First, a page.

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Prices Higher - Dollar Higher - Speculation Lower - Production Higher - Lower Rig Count
During the week ending March 9th, the spot month diesel futures price increased by 0.70 cents per gallon (+0.37%) while the deferred months increased by 0 to 4 cents per gallon making the forward pricing curve higher and less negatively sloped. The one year forward price ended the week at a 0.66 cent premium to the spot price, from a discount of 2.27 cents at the end of the previous week.
The level and slope of the diesel forward pricing curve indicates higher demand expectations and higher inventories with respect to demand. Demand also includes speculation which was lower on the week. When the forward pricing curve decreases in slope (more negative or less positive), this usually indicates tighter inventories and is generally positive for price. When slope increases, this usually indicates more plentiful inventories and is negative for price.
During the week ending March 9th, the spot month gasoline futures price increased by 0.29 cents per gallon (+0.15%) while the deferred months increased by 0 to 3 cents per gallon making the forward pricing curve higher and less negatively sloped. The one year forward price ended the week at a 3.41 cent discount to the spot price, from a discount of 6.24 cents and the end of the previous week.
The change in level and shape of this forward pricing curve indicates higher demand expectations and higher inventory levels with respect to supply and demand. Demand also includes speculation which was lower on the week.
Weekly US petroleum demand increased by 3.01% during the week ending March 2nd. Domestic demand is up by 3.39% vs. one-year ago and demand is currently 5.57% above the five year average.
Weekly production remains above 10 million barrels per day.
Domestic production increased on the week and is 14.39% above year ago levels. The number of operating oil drilling rigs in the US was lower by 4 to 796. Currently, this is 480 more than the recent low of 316 in 2016 and 50.53% lower than the peak of 1609 in October 2014. This high rig count is causing US production to grow as the global rebalancing of supply and demand and the return of global inventories to normal levels continues. US domestic production has increased by 1,968,000 barrels per day (+23.35%) since the low on July 1, 2016. For perspective, OPEC production cuts in place since November 2016 is 1.8 million barrels per day – roughly the same amount that US domestic production has grown during that time.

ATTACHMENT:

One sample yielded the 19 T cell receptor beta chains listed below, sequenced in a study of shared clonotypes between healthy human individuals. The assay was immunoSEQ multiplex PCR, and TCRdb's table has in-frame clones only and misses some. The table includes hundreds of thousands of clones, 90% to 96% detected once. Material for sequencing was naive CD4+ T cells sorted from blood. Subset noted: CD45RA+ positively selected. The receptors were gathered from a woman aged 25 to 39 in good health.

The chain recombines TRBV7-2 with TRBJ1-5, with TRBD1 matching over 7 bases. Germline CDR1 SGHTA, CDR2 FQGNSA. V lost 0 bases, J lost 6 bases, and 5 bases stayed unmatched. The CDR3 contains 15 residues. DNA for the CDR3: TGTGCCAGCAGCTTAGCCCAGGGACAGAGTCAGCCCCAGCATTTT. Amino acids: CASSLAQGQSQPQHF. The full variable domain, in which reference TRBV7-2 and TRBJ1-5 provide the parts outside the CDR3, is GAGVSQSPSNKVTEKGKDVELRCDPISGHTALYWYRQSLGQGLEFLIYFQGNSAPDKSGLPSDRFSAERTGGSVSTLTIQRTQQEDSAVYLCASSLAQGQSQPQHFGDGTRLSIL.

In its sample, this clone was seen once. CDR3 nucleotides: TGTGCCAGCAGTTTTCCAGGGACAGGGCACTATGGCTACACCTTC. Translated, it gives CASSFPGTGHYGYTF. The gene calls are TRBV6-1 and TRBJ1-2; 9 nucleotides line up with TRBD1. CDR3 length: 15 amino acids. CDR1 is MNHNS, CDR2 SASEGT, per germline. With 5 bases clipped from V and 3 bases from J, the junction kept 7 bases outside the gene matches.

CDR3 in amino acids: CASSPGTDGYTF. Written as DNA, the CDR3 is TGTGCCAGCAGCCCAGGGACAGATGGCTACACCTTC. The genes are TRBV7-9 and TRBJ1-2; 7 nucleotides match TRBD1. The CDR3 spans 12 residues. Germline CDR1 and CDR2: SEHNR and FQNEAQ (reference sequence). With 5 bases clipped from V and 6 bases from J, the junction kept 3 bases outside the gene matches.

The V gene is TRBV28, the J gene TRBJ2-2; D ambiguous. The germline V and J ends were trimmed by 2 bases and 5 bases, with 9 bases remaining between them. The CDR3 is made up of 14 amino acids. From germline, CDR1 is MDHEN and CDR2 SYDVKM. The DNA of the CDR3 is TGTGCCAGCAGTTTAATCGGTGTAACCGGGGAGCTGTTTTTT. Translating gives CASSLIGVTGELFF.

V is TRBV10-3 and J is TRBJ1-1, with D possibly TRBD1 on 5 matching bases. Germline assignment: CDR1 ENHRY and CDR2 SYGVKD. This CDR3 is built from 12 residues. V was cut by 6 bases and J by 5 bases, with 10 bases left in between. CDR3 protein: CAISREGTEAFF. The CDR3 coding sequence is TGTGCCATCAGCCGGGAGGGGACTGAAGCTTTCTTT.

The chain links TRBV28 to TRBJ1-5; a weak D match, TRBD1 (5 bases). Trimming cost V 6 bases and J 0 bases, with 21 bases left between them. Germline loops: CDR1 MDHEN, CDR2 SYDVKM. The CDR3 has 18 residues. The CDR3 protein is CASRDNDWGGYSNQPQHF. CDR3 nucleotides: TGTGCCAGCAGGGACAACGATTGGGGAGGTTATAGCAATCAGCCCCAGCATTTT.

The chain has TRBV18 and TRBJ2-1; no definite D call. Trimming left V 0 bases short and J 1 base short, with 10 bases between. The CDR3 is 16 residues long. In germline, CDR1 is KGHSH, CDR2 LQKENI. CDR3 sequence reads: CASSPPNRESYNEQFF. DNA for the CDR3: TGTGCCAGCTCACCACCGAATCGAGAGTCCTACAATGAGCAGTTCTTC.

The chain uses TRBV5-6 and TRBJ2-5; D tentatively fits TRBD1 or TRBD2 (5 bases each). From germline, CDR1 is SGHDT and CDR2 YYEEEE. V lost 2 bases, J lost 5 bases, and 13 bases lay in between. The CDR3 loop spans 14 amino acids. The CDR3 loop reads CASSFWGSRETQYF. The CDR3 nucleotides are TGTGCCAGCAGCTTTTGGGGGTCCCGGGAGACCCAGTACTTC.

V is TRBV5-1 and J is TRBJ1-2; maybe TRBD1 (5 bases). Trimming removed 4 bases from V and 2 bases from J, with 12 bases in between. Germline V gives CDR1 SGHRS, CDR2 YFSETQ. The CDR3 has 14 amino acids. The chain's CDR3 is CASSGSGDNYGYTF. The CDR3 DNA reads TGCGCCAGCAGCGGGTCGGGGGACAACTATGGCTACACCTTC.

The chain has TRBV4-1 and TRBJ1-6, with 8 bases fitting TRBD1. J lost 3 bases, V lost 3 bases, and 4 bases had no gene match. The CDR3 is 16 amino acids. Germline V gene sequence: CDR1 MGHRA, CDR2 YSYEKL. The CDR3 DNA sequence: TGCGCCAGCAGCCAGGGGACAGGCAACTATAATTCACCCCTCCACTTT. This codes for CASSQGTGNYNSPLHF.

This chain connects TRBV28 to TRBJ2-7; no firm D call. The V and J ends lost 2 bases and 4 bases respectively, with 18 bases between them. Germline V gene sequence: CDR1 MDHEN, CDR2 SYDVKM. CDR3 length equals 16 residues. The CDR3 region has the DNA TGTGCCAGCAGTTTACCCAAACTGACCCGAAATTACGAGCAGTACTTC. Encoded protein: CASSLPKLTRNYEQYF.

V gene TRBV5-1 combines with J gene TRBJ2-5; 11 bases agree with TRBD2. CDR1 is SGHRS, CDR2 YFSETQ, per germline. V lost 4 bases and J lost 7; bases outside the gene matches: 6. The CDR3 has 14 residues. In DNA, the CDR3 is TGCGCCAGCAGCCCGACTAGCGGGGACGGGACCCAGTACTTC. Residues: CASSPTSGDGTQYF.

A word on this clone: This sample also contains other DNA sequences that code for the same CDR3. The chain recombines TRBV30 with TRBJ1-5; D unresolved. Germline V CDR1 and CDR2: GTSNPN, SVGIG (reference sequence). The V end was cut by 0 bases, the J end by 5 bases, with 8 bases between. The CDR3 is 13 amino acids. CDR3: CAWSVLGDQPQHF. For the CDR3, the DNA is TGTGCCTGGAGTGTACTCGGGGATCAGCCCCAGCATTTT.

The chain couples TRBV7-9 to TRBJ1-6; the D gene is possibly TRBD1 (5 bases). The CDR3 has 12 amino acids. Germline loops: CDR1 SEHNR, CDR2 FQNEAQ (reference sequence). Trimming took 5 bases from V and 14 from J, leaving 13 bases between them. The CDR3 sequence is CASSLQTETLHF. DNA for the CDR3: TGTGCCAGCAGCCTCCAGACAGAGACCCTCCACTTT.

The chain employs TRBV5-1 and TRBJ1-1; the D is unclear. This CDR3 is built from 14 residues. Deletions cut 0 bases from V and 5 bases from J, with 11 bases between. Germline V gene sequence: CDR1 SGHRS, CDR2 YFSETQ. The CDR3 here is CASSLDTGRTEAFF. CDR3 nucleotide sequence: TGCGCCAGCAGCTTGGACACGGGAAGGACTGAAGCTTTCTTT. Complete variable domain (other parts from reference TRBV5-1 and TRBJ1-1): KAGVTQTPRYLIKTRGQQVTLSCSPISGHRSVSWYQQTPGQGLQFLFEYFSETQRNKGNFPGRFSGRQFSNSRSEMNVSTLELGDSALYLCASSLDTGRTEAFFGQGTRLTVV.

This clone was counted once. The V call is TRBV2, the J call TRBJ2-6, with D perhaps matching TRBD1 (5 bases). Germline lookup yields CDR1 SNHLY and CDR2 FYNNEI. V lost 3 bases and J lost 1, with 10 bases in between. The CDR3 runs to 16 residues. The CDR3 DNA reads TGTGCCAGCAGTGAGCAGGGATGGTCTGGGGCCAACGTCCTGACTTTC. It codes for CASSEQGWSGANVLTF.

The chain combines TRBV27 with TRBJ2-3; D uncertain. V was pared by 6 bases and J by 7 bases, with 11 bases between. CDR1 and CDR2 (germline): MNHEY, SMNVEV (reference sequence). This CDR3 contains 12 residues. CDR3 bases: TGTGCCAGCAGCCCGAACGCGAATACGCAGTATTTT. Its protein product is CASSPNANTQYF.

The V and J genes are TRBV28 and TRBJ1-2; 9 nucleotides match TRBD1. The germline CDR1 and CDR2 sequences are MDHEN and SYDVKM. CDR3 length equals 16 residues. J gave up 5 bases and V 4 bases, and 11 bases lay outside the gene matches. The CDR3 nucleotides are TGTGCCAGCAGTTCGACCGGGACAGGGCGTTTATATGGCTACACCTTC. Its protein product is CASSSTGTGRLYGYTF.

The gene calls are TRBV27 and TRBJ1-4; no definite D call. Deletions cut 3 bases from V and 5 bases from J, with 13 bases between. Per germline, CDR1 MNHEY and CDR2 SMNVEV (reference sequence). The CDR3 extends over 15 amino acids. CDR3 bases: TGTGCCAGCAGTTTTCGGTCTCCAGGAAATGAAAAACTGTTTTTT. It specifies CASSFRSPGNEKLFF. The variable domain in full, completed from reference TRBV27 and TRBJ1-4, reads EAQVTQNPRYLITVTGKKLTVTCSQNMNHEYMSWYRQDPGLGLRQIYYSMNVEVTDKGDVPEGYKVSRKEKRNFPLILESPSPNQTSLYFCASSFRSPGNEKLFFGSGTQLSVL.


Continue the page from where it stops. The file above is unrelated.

Below is the one-year chart of spot diesel futures prices as of March 9th.
Below is the one-year chart of spot gasoline futures prices as of March 9th.
MARKET FACTORS & COMMENTARY:
: : Petroleum inventories increased on the week by 1.06 million barrels while inventories were expected to increase by 0.49 million barrels on the week. The five-year average inventory increased by 0.85 million barrels. Inventories increased vs. the five year average and increased vs. expectations. Petroleum inventories including crude, gasoline, increased to a 21-week high.
: : The announcement of import tariffs on steel and aluminum weighed on expectations of sustained economic growth expectations. These downward adjusted expectations caused a downward adjustment in future global petroleum demand expectations which is negative for price.
: : The Stock market increased by +3.54% which is positive for economic and petroleum demand expectations and prices.